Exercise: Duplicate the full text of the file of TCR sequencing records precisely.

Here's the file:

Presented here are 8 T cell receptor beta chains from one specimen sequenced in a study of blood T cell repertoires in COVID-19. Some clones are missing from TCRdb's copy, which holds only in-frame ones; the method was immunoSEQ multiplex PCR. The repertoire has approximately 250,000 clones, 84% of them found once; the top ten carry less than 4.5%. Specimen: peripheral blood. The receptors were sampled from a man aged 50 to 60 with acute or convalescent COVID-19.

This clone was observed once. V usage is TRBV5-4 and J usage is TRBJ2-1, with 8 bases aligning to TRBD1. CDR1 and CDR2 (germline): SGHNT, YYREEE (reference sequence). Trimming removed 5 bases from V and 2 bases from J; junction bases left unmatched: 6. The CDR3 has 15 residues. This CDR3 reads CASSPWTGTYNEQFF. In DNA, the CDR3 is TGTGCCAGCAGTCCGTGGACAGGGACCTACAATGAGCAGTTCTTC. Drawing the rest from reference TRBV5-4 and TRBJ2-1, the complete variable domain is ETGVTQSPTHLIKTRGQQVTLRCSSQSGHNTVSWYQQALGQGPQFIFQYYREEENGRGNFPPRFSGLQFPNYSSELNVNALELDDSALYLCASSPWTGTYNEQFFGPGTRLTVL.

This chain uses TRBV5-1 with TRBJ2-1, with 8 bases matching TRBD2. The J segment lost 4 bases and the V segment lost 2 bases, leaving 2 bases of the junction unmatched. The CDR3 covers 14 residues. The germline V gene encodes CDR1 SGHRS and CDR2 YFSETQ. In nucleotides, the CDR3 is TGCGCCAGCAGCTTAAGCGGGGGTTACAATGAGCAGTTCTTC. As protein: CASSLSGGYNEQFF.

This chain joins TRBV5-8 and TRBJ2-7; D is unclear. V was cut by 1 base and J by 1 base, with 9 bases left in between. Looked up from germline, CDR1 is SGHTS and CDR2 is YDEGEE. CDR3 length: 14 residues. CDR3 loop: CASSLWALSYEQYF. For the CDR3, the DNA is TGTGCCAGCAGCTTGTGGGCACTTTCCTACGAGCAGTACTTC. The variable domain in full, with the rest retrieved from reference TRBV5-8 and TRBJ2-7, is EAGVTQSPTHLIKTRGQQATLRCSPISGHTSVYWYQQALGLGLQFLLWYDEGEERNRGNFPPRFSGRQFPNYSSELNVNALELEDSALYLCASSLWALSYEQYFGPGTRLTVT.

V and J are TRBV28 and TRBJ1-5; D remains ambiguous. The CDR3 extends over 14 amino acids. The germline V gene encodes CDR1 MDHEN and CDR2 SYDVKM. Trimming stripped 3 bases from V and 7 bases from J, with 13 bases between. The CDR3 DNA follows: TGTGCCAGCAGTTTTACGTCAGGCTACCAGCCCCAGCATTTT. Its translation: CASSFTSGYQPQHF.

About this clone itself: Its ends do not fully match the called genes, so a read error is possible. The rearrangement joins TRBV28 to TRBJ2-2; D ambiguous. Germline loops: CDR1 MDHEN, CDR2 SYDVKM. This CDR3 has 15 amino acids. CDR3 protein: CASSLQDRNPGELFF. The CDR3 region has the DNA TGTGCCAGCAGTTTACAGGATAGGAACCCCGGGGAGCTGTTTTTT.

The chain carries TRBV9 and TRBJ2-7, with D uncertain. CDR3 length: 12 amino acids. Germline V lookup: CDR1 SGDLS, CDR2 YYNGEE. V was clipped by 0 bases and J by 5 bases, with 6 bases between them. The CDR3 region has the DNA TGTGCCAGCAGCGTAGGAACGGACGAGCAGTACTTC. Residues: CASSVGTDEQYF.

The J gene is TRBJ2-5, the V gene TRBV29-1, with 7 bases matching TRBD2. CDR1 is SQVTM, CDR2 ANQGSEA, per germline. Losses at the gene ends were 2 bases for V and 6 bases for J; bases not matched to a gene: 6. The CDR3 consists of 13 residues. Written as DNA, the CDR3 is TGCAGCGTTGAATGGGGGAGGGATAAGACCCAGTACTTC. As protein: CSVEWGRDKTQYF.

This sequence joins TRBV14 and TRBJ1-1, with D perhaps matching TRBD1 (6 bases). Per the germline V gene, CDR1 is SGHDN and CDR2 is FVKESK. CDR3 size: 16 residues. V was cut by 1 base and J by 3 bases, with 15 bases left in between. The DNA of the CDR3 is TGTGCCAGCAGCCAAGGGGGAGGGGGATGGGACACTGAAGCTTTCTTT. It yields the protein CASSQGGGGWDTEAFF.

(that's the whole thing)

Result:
Presented here are 8 T cell receptor beta chains from one specimen sequenced in a study of blood T cell repertoires in COVID-19. Some clones are missing from TCRdb's copy, which holds only in-frame ones; the method was immunoSEQ multiplex PCR. The repertoire has approximately 250,000 clones, 84% of them found once; the top ten carry less than 4.5%. Specimen: peripheral blood. The receptors were sampled from a man aged 50 to 60 with acute or convalescent COVID-19.

This clone was observed once. V usage is TRBV5-4 and J usage is TRBJ2-1, with 8 bases aligning to TRBD1. CDR1 and CDR2 (germline): SGHNT, YYREEE (reference sequence). Trimming removed 5 bases from V and 2 bases from J; junction bases left unmatched: 6. The CDR3 has 15 residues. This CDR3 reads CASSPWTGTYNEQFF. In DNA, the CDR3 is TGTGCCAGCAGTCCGTGGACAGGGACCTACAATGAGCAGTTCTTC. Drawing the rest from reference TRBV5-4 and TRBJ2-1, the complete variable domain is ETGVTQSPTHLIKTRGQQVTLRCSSQSGHNTVSWYQQALGQGPQFIFQYYREEENGRGNFPPRFSGLQFPNYSSELNVNALELDDSALYLCASSPWTGTYNEQFFGPGTRLTVL.

This chain uses TRBV5-1 with TRBJ2-1, with 8 bases matching TRBD2. The J segment lost 4 bases and the V segment lost 2 bases, leaving 2 bases of the junction unmatched. The CDR3 covers 14 residues. The germline V gene encodes CDR1 SGHRS and CDR2 YFSETQ. In nucleotides, the CDR3 is TGCGCCAGCAGCTTAAGCGGGGGTTACAATGAGCAGTTCTTC. As protein: CASSLSGGYNEQFF.

This chain joins TRBV5-8 and TRBJ2-7; D is unclear. V was cut by 1 base and J by 1 base, with 9 bases left in between. Looked up from germline, CDR1 is SGHTS and CDR2 is YDEGEE. CDR3 length: 14 residues. CDR3 loop: CASSLWALSYEQYF. For the CDR3, the DNA is TGTGCCAGCAGCTTGTGGGCACTTTCCTACGAGCAGTACTTC. The variable domain in full, with the rest retrieved from reference TRBV5-8 and TRBJ2-7, is EAGVTQSPTHLIKTRGQQATLRCSPISGHTSVYWYQQALGLGLQFLLWYDEGEERNRGNFPPRFSGRQFPNYSSELNVNALELEDSALYLCASSLWALSYEQYFGPGTRLTVT.

V and J are TRBV28 and TRBJ1-5; D remains ambiguous. The CDR3 extends over 14 amino acids. The germline V gene encodes CDR1 MDHEN and CDR2 SYDVKM. Trimming stripped 3 bases from V and 7 bases from J, with 13 bases between. The CDR3 DNA follows: TGTGCCAGCAGTTTTACGTCAGGCTACCAGCCCCAGCATTTT. Its translation: CASSFTSGYQPQHF.

About this clone itself: Its ends do not fully match the called genes, so a read error is possible. The rearrangement joins TRBV28 to TRBJ2-2; D ambiguous. Germline loops: CDR1 MDHEN, CDR2 SYDVKM. This CDR3 has 15 amino acids. CDR3 protein: CASSLQDRNPGELFF. The CDR3 region has the DNA TGTGCCAGCAGTTTACAGGATAGGAACCCCGGGGAGCTGTTTTTT.

The chain carries TRBV9 and TRBJ2-7, with D uncertain. CDR3 length: 12 amino acids. Germline V lookup: CDR1 SGDLS, CDR2 YYNGEE. V was clipped by 0 bases and J by 5 bases, with 6 bases between them. The CDR3 region has the DNA TGTGCCAGCAGCGTAGGAACGGACGAGCAGTACTTC. Residues: CASSVGTDEQYF.

The J gene is TRBJ2-5, the V gene TRBV29-1, with 7 bases matching TRBD2. CDR1 is SQVTM, CDR2 ANQGSEA, per germline. Losses at the gene ends were 2 bases for V and 6 bases for J; bases not matched to a gene: 6. The CDR3 consists of 13 residues. Written as DNA, the CDR3 is TGCAGCGTTGAATGGGGGAGGGATAAGACCCAGTACTTC. As protein: CSVEWGRDKTQYF.

This sequence joins TRBV14 and TRBJ1-1, with D perhaps matching TRBD1 (6 bases). Per the germline V gene, CDR1 is SGHDN and CDR2 is FVKESK. CDR3 size: 16 residues. V was cut by 1 base and J by 3 bases, with 15 bases left in between. The DNA of the CDR3 is TGTGCCAGCAGCCAAGGGGGAGGGGGATGGGACACTGAAGCTTTCTTT. It yields the protein CASSQGGGGWDTEAFF.